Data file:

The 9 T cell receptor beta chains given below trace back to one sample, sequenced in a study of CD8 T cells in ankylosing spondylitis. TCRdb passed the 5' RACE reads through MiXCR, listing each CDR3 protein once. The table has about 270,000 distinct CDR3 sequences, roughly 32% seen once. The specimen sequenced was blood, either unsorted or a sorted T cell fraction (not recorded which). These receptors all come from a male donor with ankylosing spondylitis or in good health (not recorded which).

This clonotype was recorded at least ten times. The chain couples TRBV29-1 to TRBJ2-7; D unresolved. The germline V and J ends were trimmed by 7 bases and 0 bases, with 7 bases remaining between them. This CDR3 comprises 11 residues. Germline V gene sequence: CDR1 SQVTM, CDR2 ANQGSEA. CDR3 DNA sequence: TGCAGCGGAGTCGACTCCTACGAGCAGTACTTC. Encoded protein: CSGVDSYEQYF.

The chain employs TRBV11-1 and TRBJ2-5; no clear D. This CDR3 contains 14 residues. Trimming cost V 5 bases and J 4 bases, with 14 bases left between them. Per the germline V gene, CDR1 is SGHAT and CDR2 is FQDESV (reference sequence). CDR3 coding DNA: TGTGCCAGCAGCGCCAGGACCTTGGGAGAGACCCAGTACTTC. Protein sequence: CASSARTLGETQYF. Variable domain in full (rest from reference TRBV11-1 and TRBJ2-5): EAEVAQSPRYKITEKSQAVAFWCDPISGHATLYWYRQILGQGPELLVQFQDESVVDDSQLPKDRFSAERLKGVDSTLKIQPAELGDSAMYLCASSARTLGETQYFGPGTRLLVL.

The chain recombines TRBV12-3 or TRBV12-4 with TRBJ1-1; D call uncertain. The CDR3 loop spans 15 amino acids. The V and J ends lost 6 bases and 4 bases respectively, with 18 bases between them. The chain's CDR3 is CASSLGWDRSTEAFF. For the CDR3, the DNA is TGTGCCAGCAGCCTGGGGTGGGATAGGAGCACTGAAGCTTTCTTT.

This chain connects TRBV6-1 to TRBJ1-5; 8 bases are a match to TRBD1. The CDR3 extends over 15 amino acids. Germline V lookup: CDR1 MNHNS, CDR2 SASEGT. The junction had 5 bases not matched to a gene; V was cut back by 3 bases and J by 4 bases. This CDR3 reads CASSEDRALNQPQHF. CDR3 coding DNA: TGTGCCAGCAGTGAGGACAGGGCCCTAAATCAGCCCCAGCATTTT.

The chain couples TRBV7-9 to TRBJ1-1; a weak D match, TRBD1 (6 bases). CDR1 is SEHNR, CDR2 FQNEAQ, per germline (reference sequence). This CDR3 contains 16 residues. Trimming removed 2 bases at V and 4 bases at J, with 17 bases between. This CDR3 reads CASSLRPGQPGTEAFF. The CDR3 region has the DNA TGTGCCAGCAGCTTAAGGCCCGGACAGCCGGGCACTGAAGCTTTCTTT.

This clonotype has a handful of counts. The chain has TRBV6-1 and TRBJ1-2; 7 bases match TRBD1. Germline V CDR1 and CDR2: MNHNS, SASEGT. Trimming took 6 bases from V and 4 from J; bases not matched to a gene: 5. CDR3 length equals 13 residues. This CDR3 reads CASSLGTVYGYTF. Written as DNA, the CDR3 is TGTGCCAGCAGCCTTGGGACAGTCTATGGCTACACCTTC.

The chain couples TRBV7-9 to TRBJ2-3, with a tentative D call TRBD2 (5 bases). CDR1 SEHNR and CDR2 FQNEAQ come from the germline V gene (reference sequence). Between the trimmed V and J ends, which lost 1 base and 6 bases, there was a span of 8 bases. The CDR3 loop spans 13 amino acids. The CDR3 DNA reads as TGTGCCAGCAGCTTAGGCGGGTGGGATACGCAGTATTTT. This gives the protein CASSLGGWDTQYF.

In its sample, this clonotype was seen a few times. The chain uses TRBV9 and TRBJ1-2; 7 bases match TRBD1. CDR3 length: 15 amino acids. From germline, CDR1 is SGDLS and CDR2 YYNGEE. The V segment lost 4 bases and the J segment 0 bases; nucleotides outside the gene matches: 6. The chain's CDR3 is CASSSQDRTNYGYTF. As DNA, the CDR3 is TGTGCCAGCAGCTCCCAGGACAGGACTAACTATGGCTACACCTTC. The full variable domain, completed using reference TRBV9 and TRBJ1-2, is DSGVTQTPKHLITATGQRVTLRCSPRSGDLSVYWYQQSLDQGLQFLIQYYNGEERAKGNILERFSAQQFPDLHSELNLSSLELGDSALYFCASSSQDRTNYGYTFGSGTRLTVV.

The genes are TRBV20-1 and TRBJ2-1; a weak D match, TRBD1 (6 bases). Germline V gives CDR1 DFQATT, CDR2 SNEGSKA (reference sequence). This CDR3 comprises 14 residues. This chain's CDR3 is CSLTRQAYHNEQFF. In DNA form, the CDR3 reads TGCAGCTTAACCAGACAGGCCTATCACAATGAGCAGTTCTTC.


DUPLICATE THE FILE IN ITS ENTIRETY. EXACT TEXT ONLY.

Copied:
The 9 T cell receptor beta chains given below trace back to one sample, sequenced in a study of CD8 T cells in ankylosing spondylitis. TCRdb passed the 5' RACE reads through MiXCR, listing each CDR3 protein once. The table has about 270,000 distinct CDR3 sequences, roughly 32% seen once. The specimen sequenced was blood, either unsorted or a sorted T cell fraction (not recorded which). These receptors all come from a male donor with ankylosing spondylitis or in good health (not recorded which).

This clonotype was recorded at least ten times. The chain couples TRBV29-1 to TRBJ2-7; D unresolved. The germline V and J ends were trimmed by 7 bases and 0 bases, with 7 bases remaining between them. This CDR3 comprises 11 residues. Germline V gene sequence: CDR1 SQVTM, CDR2 ANQGSEA. CDR3 DNA sequence: TGCAGCGGAGTCGACTCCTACGAGCAGTACTTC. Encoded protein: CSGVDSYEQYF.

The chain employs TRBV11-1 and TRBJ2-5; no clear D. This CDR3 contains 14 residues. Trimming cost V 5 bases and J 4 bases, with 14 bases left between them. Per the germline V gene, CDR1 is SGHAT and CDR2 is FQDESV (reference sequence). CDR3 coding DNA: TGTGCCAGCAGCGCCAGGACCTTGGGAGAGACCCAGTACTTC. Protein sequence: CASSARTLGETQYF. Variable domain in full (rest from reference TRBV11-1 and TRBJ2-5): EAEVAQSPRYKITEKSQAVAFWCDPISGHATLYWYRQILGQGPELLVQFQDESVVDDSQLPKDRFSAERLKGVDSTLKIQPAELGDSAMYLCASSARTLGETQYFGPGTRLLVL.

The chain recombines TRBV12-3 or TRBV12-4 with TRBJ1-1; D call uncertain. The CDR3 loop spans 15 amino acids. The V and J ends lost 6 bases and 4 bases respectively, with 18 bases between them. The chain's CDR3 is CASSLGWDRSTEAFF. For the CDR3, the DNA is TGTGCCAGCAGCCTGGGGTGGGATAGGAGCACTGAAGCTTTCTTT.

This chain connects TRBV6-1 to TRBJ1-5; 8 bases are a match to TRBD1. The CDR3 extends over 15 amino acids. Germline V lookup: CDR1 MNHNS, CDR2 SASEGT. The junction had 5 bases not matched to a gene; V was cut back by 3 bases and J by 4 bases. This CDR3 reads CASSEDRALNQPQHF. CDR3 coding DNA: TGTGCCAGCAGTGAGGACAGGGCCCTAAATCAGCCCCAGCATTTT.

The chain couples TRBV7-9 to TRBJ1-1; a weak D match, TRBD1 (6 bases). CDR1 is SEHNR, CDR2 FQNEAQ, per germline (reference sequence). This CDR3 contains 16 residues. Trimming removed 2 bases at V and 4 bases at J, with 17 bases between. This CDR3 reads CASSLRPGQPGTEAFF. The CDR3 region has the DNA TGTGCCAGCAGCTTAAGGCCCGGACAGCCGGGCACTGAAGCTTTCTTT.

This clonotype has a handful of counts. The chain has TRBV6-1 and TRBJ1-2; 7 bases match TRBD1. Germline V CDR1 and CDR2: MNHNS, SASEGT. Trimming took 6 bases from V and 4 from J; bases not matched to a gene: 5. CDR3 length equals 13 residues. This CDR3 reads CASSLGTVYGYTF. Written as DNA, the CDR3 is TGTGCCAGCAGCCTTGGGACAGTCTATGGCTACACCTTC.

The chain couples TRBV7-9 to TRBJ2-3, with a tentative D call TRBD2 (5 bases). CDR1 SEHNR and CDR2 FQNEAQ come from the germline V gene (reference sequence). Between the trimmed V and J ends, which lost 1 base and 6 bases, there was a span of 8 bases. The CDR3 loop spans 13 amino acids. The CDR3 DNA reads as TGTGCCAGCAGCTTAGGCGGGTGGGATACGCAGTATTTT. This gives the protein CASSLGGWDTQYF.

In its sample, this clonotype was seen a few times. The chain uses TRBV9 and TRBJ1-2; 7 bases match TRBD1. CDR3 length: 15 amino acids. From germline, CDR1 is SGDLS and CDR2 YYNGEE. The V segment lost 4 bases and the J segment 0 bases; nucleotides outside the gene matches: 6. The chain's CDR3 is CASSSQDRTNYGYTF. As DNA, the CDR3 is TGTGCCAGCAGCTCCCAGGACAGGACTAACTATGGCTACACCTTC. The full variable domain, completed using reference TRBV9 and TRBJ1-2, is DSGVTQTPKHLITATGQRVTLRCSPRSGDLSVYWYQQSLDQGLQFLIQYYNGEERAKGNILERFSAQQFPDLHSELNLSSLELGDSALYFCASSSQDRTNYGYTFGSGTRLTVV.

The genes are TRBV20-1 and TRBJ2-1; a weak D match, TRBD1 (6 bases). Germline V gives CDR1 DFQATT, CDR2 SNEGSKA (reference sequence). This CDR3 comprises 14 residues. This chain's CDR3 is CSLTRQAYHNEQFF. In DNA form, the CDR3 reads TGCAGCTTAACCAGACAGGCCTATCACAATGAGCAGTTCTTC.